Pseudomonas Infection in Horses

Pseudomonas is a bacteria family that can cause many types of illnesses, from loss of sight to reproductive problems to death. Members of the genus Pseudomonas are commonly found in aquatic habitats (wet areas) and in the soil. Pseudomonas aeruginosa is the species of Pseudomonas most commonly associated with infection in animals and people. Pseudomonas aeruginosa is often a part of the normal flora (normal population of bacteria that is there all the time) of the skin, mucous membranes, and intestinal contents of many healthy animals, hence its omnipresence in the environment of animals (and people).

M.A. Ball, DVM

Pseudomonas in the eye.

Pseudomonas is of the Gram negative variety. Remember that the "Gram" status of most bacteria is either Gram positive or negative. This refers to how a particular bacterial genus stains with the special Gram stain--Gram positive is purple and Gram negative is red. This is an important characteristic of bacteria that aids in their identification.

Many of these Pseudomonas infections are considered to be opportunistic. Opportunistic infection means that the organism has a low ability to cause primary disease (is said to be of low "virulence") and takes advantage of an "opportunity" to cause infection. These types of infections are commonly associated with predisposing factors such as wounds, corneal injury in the eye, wind-sucking (pneumovagina), immunosuppressive therapy (such as treatment with high doses of steroids) or diseases, prolonged administration of broad-spectrum antibiotics, poor sanitation, and burns. (Pseudomonas is a common infection encountered by people suffering from burns.)

Pseudomonas infections are classic nosocomial infections. Nosocomial, by definition, means infections that originate in a hospital. Most hospitalized patients, human and animal alike, have some degree of immune system compromise from their primary illness and are therefore more susceptible to infection. Pseudomonas species can be very resistant to disinfection and might develop significant antibiotic resistance; this appears to be a greater problem in human hospitals than equine hospitals, with respect to Pseudomonas infections.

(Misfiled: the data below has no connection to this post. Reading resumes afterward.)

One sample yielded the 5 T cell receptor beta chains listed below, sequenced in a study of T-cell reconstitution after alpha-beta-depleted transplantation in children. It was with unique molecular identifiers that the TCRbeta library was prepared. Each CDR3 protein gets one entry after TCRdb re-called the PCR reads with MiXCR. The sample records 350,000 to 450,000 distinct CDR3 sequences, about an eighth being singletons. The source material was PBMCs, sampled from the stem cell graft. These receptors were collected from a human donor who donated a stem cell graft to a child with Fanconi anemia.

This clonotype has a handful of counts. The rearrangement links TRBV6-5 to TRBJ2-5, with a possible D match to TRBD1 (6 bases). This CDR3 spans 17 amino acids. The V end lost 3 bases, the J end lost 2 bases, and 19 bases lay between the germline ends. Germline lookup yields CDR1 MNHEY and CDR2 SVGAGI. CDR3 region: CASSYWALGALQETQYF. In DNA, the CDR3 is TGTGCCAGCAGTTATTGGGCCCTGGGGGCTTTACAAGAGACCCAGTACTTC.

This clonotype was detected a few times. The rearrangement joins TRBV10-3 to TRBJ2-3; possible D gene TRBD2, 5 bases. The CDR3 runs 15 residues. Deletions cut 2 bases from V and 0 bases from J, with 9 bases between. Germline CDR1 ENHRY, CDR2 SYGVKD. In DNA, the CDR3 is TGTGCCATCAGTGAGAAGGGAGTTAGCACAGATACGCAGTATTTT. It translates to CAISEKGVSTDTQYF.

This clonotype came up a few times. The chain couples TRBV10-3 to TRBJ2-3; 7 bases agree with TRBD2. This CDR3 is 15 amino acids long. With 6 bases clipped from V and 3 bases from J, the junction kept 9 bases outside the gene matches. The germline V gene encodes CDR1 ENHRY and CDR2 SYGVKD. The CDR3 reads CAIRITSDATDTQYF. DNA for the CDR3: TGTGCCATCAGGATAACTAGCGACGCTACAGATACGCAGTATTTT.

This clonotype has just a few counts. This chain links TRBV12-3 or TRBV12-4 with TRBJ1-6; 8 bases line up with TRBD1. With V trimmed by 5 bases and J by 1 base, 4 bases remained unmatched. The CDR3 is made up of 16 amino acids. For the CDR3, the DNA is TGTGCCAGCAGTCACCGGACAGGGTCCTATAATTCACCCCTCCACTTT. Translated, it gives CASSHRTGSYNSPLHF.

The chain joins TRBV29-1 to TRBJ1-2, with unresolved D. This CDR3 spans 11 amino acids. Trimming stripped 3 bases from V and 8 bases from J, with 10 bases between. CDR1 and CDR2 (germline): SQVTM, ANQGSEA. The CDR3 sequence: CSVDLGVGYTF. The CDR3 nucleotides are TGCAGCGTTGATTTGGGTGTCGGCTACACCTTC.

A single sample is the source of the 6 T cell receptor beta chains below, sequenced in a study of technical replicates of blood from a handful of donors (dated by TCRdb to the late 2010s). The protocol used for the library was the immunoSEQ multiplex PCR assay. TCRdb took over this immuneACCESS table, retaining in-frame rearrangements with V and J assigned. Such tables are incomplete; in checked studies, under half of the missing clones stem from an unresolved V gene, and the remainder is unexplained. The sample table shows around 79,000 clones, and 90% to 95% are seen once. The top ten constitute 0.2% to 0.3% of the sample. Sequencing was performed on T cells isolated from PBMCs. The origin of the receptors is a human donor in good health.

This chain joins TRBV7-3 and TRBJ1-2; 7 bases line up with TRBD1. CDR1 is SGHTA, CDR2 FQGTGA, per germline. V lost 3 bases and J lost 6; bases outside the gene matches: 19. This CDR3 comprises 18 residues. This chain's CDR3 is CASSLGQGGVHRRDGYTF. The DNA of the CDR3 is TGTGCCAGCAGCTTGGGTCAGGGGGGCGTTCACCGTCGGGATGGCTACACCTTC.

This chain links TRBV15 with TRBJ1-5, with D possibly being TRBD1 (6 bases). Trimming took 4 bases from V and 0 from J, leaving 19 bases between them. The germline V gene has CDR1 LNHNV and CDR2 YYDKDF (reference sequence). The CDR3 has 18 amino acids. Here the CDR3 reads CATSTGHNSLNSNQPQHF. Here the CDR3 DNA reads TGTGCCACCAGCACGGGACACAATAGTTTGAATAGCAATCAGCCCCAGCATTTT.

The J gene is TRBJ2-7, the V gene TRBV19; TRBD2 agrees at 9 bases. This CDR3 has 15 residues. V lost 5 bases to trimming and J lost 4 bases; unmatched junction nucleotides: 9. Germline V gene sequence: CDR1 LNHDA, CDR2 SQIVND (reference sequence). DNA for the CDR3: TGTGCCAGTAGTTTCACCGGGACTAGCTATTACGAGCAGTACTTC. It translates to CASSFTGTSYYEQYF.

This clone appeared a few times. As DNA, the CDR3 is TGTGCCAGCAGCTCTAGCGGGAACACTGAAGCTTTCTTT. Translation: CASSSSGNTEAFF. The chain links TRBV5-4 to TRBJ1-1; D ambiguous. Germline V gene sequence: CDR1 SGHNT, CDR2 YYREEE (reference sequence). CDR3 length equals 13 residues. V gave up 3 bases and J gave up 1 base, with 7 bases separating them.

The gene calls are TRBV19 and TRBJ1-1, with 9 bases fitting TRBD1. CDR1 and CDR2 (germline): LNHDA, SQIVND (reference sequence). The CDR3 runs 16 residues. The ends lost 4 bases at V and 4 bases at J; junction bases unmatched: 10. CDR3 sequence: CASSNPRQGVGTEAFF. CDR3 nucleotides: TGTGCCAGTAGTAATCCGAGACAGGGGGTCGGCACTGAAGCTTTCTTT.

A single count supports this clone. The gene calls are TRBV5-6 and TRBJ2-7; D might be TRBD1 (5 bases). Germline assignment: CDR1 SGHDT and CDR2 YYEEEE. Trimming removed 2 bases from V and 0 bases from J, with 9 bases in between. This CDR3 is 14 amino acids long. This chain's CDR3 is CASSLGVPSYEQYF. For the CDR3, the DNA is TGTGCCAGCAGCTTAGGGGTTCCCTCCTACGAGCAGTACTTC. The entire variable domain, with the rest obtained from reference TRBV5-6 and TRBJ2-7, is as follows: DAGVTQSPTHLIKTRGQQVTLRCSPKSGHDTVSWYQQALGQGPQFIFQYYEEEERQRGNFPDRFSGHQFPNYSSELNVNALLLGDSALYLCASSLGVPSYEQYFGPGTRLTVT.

Pseudomonas aeruginosa infections are characterized by a classic greenish discharge or pus and a "grape-like" odor--it is often called the "bacteria of green pus." A grape-like sweet odor to the discharge collected in a wound dressing can be a potential giveaway to a Pseudomonas infection.

One of the more common locations for a Pseudomonas infection in horses is in the cornea (the clear outer surface of the eye). Bacterial corneal ulcers often develop after trauma to the outer surface of the cornea--the epithelium. The cornea is constructed somewhat like an onion; it is composed of multiple layers. At its thickest point, the equine cornea is approximately 0.5 millimeters (slightly less that the thickness of your fingernail). The outer protective layer is called the epithelium, the middle layer is often just called "stroma," and the innermost layer (the one in contact with the fluid within the eye) is called the endothelium. It is the corneal epithelium that creates the protective barrier against bacteria that otherwise can cause infection.

It has been hypothesized that dirt and sand flying into the eye and traumatizing the cornea in racehorses can damage the protective epithelium. As mentioned above, Pseudomonas species are normal bacteria found in soil and, in addition, several reports have demonstrated that Pseudomonas species are part of the normal flora of the eye. The surface of the cornea and the surrounding ocular tissue are not sterile--there is a normal flora (or population) of both bacteria and fungi that inhabit these areas.

Pseudomonas aeruginosa can be a formidable pathogen once an infection takes hold in the cornea. A common presentation for Pseudomonas ulcers is that of a rapidly progressing ulcer that appears to be gelatinous or "melting" in nature. This bacteria can secrete "toxins" and "enzymes" that cause tissue destruction and create the "melting" appearance of the cornea as the tissue is broken down by them. Pseudomonas ulcers can progress so rapidly that sight-threatening damage can occur in as little as 24-48 hours. (Remember how thin the cornea is?)